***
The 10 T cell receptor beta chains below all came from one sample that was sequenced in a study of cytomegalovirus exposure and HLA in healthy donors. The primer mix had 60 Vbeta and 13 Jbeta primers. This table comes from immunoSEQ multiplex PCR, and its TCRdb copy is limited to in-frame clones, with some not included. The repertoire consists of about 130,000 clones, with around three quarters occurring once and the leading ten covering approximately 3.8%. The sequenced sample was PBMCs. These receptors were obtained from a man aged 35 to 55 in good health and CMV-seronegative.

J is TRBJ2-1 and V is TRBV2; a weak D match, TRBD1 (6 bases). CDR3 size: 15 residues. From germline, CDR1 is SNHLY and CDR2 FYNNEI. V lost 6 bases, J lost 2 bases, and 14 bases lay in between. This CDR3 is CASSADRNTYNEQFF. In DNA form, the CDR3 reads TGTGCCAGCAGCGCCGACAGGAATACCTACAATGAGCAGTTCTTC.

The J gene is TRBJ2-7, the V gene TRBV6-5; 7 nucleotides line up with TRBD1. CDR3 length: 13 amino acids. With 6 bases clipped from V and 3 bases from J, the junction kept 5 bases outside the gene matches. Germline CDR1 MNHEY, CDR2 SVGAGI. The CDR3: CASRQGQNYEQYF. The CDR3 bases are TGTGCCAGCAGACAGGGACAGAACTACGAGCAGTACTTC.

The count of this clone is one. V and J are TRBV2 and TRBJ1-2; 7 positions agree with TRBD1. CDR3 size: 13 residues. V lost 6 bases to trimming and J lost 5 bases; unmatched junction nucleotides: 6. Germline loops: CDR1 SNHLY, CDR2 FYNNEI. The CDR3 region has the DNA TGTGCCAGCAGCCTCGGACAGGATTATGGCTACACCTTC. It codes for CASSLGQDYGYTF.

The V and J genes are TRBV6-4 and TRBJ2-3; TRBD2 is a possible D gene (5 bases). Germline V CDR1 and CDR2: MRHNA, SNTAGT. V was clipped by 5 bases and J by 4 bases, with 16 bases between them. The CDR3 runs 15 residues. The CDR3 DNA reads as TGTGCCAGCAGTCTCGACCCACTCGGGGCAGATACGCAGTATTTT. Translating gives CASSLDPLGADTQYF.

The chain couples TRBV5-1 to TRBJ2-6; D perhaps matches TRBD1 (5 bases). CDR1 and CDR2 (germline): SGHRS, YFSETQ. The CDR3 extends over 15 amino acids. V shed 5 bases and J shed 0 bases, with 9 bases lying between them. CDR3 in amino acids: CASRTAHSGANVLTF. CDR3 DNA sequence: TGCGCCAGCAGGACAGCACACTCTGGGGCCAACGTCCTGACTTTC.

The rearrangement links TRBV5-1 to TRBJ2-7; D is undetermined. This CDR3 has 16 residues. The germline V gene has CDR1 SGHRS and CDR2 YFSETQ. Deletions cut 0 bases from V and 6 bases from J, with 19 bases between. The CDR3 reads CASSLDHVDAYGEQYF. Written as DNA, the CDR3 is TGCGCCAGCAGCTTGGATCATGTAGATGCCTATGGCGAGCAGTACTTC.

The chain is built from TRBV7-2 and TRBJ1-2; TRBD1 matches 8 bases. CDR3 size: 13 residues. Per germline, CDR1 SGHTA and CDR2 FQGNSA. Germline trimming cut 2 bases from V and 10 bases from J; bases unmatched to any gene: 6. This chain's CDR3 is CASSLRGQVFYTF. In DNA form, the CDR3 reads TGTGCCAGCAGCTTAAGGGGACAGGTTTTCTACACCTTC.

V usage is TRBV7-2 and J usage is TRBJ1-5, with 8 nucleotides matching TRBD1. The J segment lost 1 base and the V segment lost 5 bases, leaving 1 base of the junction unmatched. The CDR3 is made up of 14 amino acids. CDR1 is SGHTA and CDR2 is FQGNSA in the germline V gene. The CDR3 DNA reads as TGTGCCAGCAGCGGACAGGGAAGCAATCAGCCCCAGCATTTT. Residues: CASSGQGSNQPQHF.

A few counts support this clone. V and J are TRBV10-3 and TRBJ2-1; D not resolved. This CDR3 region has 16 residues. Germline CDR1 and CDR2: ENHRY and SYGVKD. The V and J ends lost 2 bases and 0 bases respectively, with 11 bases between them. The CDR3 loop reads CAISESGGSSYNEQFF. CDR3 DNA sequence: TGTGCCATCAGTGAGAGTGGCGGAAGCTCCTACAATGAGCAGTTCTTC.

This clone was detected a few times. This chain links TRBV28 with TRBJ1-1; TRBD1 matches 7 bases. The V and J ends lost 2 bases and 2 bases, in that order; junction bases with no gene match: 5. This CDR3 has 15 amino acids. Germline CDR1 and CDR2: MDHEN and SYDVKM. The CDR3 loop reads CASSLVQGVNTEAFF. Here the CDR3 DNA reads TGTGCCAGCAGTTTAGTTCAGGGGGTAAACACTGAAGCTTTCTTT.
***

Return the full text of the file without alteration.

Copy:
The 10 T cell receptor beta chains below all came from one sample that was sequenced in a study of cytomegalovirus exposure and HLA in healthy donors. The primer mix had 60 Vbeta and 13 Jbeta primers. This table comes from immunoSEQ multiplex PCR, and its TCRdb copy is limited to in-frame clones, with some not included. The repertoire consists of about 130,000 clones, with around three quarters occurring once and the leading ten covering approximately 3.8%. The sequenced sample was PBMCs. These receptors were obtained from a man aged 35 to 55 in good health and CMV-seronegative.

J is TRBJ2-1 and V is TRBV2; a weak D match, TRBD1 (6 bases). CDR3 size: 15 residues. From germline, CDR1 is SNHLY and CDR2 FYNNEI. V lost 6 bases, J lost 2 bases, and 14 bases lay in between. This CDR3 is CASSADRNTYNEQFF. In DNA form, the CDR3 reads TGTGCCAGCAGCGCCGACAGGAATACCTACAATGAGCAGTTCTTC.

The J gene is TRBJ2-7, the V gene TRBV6-5; 7 nucleotides line up with TRBD1. CDR3 length: 13 amino acids. With 6 bases clipped from V and 3 bases from J, the junction kept 5 bases outside the gene matches. Germline CDR1 MNHEY, CDR2 SVGAGI. The CDR3: CASRQGQNYEQYF. The CDR3 bases are TGTGCCAGCAGACAGGGACAGAACTACGAGCAGTACTTC.

The count of this clone is one. V and J are TRBV2 and TRBJ1-2; 7 positions agree with TRBD1. CDR3 size: 13 residues. V lost 6 bases to trimming and J lost 5 bases; unmatched junction nucleotides: 6. Germline loops: CDR1 SNHLY, CDR2 FYNNEI. The CDR3 region has the DNA TGTGCCAGCAGCCTCGGACAGGATTATGGCTACACCTTC. It codes for CASSLGQDYGYTF.

The V and J genes are TRBV6-4 and TRBJ2-3; TRBD2 is a possible D gene (5 bases). Germline V CDR1 and CDR2: MRHNA, SNTAGT. V was clipped by 5 bases and J by 4 bases, with 16 bases between them. The CDR3 runs 15 residues. The CDR3 DNA reads as TGTGCCAGCAGTCTCGACCCACTCGGGGCAGATACGCAGTATTTT. Translating gives CASSLDPLGADTQYF.

The chain couples TRBV5-1 to TRBJ2-6; D perhaps matches TRBD1 (5 bases). CDR1 and CDR2 (germline): SGHRS, YFSETQ. The CDR3 extends over 15 amino acids. V shed 5 bases and J shed 0 bases, with 9 bases lying between them. CDR3 in amino acids: CASRTAHSGANVLTF. CDR3 DNA sequence: TGCGCCAGCAGGACAGCACACTCTGGGGCCAACGTCCTGACTTTC.

The rearrangement links TRBV5-1 to TRBJ2-7; D is undetermined. This CDR3 has 16 residues. The germline V gene has CDR1 SGHRS and CDR2 YFSETQ. Deletions cut 0 bases from V and 6 bases from J, with 19 bases between. The CDR3 reads CASSLDHVDAYGEQYF. Written as DNA, the CDR3 is TGCGCCAGCAGCTTGGATCATGTAGATGCCTATGGCGAGCAGTACTTC.

The chain is built from TRBV7-2 and TRBJ1-2; TRBD1 matches 8 bases. CDR3 size: 13 residues. Per germline, CDR1 SGHTA and CDR2 FQGNSA. Germline trimming cut 2 bases from V and 10 bases from J; bases unmatched to any gene: 6. This chain's CDR3 is CASSLRGQVFYTF. In DNA form, the CDR3 reads TGTGCCAGCAGCTTAAGGGGACAGGTTTTCTACACCTTC.

V usage is TRBV7-2 and J usage is TRBJ1-5, with 8 nucleotides matching TRBD1. The J segment lost 1 base and the V segment lost 5 bases, leaving 1 base of the junction unmatched. The CDR3 is made up of 14 amino acids. CDR1 is SGHTA and CDR2 is FQGNSA in the germline V gene. The CDR3 DNA reads as TGTGCCAGCAGCGGACAGGGAAGCAATCAGCCCCAGCATTTT. Residues: CASSGQGSNQPQHF.

A few counts support this clone. V and J are TRBV10-3 and TRBJ2-1; D not resolved. This CDR3 region has 16 residues. Germline CDR1 and CDR2: ENHRY and SYGVKD. The V and J ends lost 2 bases and 0 bases respectively, with 11 bases between them. The CDR3 loop reads CAISESGGSSYNEQFF. CDR3 DNA sequence: TGTGCCATCAGTGAGAGTGGCGGAAGCTCCTACAATGAGCAGTTCTTC.

This clone was detected a few times. This chain links TRBV28 with TRBJ1-1; TRBD1 matches 7 bases. The V and J ends lost 2 bases and 2 bases, in that order; junction bases with no gene match: 5. This CDR3 has 15 amino acids. Germline CDR1 and CDR2: MDHEN and SYDVKM. The CDR3 loop reads CASSLVQGVNTEAFF. Here the CDR3 DNA reads TGTGCCAGCAGTTTAGTTCAGGGGGTAAACACTGAAGCTTTCTTT.